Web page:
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Space and Physics

First Images Arrive From The Latest Mars Orbiter

author

Dr. Alfredo Carpineti

Senior Staff Writer & Space Correspondent

clockNov 30 2016, 17:52 UTC

Image of the 1.4-kilometer (0.9-mile) crater near the equator. ESA/Roscosmos/ExoMars/CaSSIS/UniBE

ExoMars has mostly garnered attention for its failed Schiaparelli lander, but the other half of its mission is actually doing a great job. 

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After a five-month journey, the ExoMars Trace Gas Orbiter (TGO) reached Mars on October 19, and last week the Colour and Stereo Surface Imaging System (CaSSIS) camera captured its first 11 high-resolution views of Mars.

“The first images we received are absolutely spectacular – and it was only meant to be a test,” Professor Nicolas Thomas, CaSSIS team leader, said in a statement. “We saw Hebes Chasma at 2.8 meters (9 feet) per pixel. That’s a bit like flying over Bern at 15,000 kilometres per hour (9,300 miles per hour) and simultaneously getting sharp pictures of cars in Zurich.”

The team showcased an incredible 3D reconstruction of Noctis Labyrinthus, the region at the western end of Valles Marineris. The stereo image has a resolution of less than 20 meters (65 feet), and it seems that it will be able to create incredible altitude maps of Mars.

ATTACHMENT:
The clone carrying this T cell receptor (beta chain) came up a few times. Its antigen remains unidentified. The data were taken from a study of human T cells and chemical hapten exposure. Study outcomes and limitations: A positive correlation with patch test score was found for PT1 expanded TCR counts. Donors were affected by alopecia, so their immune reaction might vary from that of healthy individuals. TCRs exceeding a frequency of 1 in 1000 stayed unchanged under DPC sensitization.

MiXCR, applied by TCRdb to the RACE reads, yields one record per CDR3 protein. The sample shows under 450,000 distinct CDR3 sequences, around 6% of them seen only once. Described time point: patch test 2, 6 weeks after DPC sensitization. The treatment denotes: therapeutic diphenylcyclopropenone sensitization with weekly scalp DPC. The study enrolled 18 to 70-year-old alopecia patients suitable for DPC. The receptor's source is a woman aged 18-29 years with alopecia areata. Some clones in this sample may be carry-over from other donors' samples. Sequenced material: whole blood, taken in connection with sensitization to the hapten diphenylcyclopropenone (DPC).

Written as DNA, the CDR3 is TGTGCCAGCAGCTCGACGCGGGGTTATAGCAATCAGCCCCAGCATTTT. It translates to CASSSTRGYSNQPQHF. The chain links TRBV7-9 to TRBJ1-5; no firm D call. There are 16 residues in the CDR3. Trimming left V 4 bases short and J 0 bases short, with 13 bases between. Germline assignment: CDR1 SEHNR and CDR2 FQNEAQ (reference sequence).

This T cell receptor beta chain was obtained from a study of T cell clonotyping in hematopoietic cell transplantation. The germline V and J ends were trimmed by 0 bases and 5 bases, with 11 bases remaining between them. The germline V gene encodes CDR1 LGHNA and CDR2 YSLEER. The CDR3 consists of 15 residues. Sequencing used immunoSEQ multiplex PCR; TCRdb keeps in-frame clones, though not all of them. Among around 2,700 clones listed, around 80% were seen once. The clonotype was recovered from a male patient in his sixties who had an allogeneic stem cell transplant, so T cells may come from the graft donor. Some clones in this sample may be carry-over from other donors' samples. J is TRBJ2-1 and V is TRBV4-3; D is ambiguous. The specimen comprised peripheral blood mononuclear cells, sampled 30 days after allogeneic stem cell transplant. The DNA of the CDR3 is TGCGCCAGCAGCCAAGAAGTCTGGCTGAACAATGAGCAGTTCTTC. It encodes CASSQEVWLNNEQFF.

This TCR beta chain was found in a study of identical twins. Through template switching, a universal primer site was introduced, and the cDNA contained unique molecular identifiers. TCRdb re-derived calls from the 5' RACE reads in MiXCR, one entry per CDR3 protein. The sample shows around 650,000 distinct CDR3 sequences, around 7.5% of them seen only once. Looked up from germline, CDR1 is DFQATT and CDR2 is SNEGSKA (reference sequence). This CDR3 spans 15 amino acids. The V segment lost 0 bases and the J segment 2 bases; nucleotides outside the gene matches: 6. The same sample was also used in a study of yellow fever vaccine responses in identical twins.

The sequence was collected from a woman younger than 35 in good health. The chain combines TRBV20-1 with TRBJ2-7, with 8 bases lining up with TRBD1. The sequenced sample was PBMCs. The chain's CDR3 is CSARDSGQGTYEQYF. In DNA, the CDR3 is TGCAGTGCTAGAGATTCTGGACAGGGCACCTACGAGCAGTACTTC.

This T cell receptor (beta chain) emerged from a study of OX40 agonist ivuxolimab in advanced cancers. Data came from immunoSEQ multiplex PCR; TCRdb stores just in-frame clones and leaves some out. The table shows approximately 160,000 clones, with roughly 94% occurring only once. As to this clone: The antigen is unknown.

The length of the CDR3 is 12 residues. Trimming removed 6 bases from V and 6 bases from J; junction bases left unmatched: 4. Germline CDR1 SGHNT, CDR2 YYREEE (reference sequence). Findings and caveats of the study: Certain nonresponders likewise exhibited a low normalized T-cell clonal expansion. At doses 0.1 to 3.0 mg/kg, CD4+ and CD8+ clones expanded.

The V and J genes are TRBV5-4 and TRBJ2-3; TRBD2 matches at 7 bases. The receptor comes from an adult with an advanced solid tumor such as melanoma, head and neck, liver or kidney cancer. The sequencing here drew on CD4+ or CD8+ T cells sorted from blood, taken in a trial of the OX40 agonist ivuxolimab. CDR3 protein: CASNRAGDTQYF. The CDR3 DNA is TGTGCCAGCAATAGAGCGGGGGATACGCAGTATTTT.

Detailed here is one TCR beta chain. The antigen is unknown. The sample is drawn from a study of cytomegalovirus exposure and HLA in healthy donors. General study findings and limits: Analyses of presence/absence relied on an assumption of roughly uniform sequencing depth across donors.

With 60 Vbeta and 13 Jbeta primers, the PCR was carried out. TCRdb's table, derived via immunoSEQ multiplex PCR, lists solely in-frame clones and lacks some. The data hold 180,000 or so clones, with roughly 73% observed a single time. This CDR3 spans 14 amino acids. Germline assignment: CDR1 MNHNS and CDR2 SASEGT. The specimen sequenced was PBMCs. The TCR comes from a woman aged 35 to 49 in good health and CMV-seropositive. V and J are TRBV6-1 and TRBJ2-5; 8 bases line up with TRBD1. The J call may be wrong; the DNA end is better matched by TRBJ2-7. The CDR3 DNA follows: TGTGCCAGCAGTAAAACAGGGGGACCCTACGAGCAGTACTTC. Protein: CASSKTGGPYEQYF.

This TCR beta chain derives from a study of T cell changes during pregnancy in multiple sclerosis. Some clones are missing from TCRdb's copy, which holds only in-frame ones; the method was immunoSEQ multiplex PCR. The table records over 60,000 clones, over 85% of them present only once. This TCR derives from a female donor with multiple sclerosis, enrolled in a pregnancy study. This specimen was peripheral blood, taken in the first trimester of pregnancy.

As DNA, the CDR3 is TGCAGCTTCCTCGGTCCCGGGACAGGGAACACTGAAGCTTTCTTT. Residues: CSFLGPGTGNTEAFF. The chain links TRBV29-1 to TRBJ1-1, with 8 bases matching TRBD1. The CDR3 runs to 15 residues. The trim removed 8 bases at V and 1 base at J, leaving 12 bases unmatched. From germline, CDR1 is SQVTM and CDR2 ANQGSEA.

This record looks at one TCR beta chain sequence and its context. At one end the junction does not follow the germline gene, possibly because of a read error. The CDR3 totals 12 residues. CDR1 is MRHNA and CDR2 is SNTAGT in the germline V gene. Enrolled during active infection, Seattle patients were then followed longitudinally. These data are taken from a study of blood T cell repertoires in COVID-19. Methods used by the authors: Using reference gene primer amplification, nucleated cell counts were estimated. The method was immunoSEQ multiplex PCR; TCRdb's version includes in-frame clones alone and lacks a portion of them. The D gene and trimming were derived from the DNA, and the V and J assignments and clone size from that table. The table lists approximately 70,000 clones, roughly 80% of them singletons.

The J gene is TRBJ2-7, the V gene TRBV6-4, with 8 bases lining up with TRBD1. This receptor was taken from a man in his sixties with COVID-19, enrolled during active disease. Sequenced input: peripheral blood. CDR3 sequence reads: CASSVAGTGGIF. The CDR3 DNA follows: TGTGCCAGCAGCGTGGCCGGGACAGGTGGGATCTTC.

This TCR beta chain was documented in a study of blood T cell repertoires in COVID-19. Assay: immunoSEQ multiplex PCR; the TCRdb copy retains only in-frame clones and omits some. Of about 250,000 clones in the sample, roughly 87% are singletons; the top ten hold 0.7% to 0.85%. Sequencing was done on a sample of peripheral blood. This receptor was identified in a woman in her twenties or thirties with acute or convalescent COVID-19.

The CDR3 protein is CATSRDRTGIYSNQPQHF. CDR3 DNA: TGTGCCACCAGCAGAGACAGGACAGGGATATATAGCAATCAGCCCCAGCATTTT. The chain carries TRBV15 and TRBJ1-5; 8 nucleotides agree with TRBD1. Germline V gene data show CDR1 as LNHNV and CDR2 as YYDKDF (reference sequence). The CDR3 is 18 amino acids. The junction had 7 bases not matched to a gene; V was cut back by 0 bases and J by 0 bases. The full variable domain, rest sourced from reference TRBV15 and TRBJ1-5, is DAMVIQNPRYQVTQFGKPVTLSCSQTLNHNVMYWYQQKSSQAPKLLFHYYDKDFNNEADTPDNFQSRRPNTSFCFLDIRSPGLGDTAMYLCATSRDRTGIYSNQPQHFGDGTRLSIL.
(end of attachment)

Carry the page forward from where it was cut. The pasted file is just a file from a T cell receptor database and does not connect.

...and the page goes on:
The first stereo reconstruction of a small area in Noctis Labyrinthus. ESA/Roscosmos/ExoMars/CaSSIS/UniBE

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"The techniques for producing stereo from this type of data are still being developed but our Italian colleagues from the Astronomical Observatory of Padova (INAF), who are experts in this field, were able to produce a first result in just a couple of days in spite of it being very challenging,” added Thomas.

Currently, TGO is in a wide elliptical orbit that goes out to over 100,000 kilometers (62,000 miles) and as close as 250 kilometers (155 miles). It takes about four days for the spacecraft to go around this path. This is obviously not the final orbit for TGO. Next March, the craft will begin to use the atmosphere to slow down (a method called aerobraking), which over several months will take TGO to a circular orbit 400 kilometers (250 miles) from the surface.

One of the main objectives of TGO is to study the presence of methane on Mars, which might be connected to the presence of life on the planet. The cameras will help photograph potential sites that release gas and aid scientists in determining where future landers and rovers should explore. 

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Space and Physics
  • Mars,

  • ExoMars,

  • TGO,

  • CaSSIS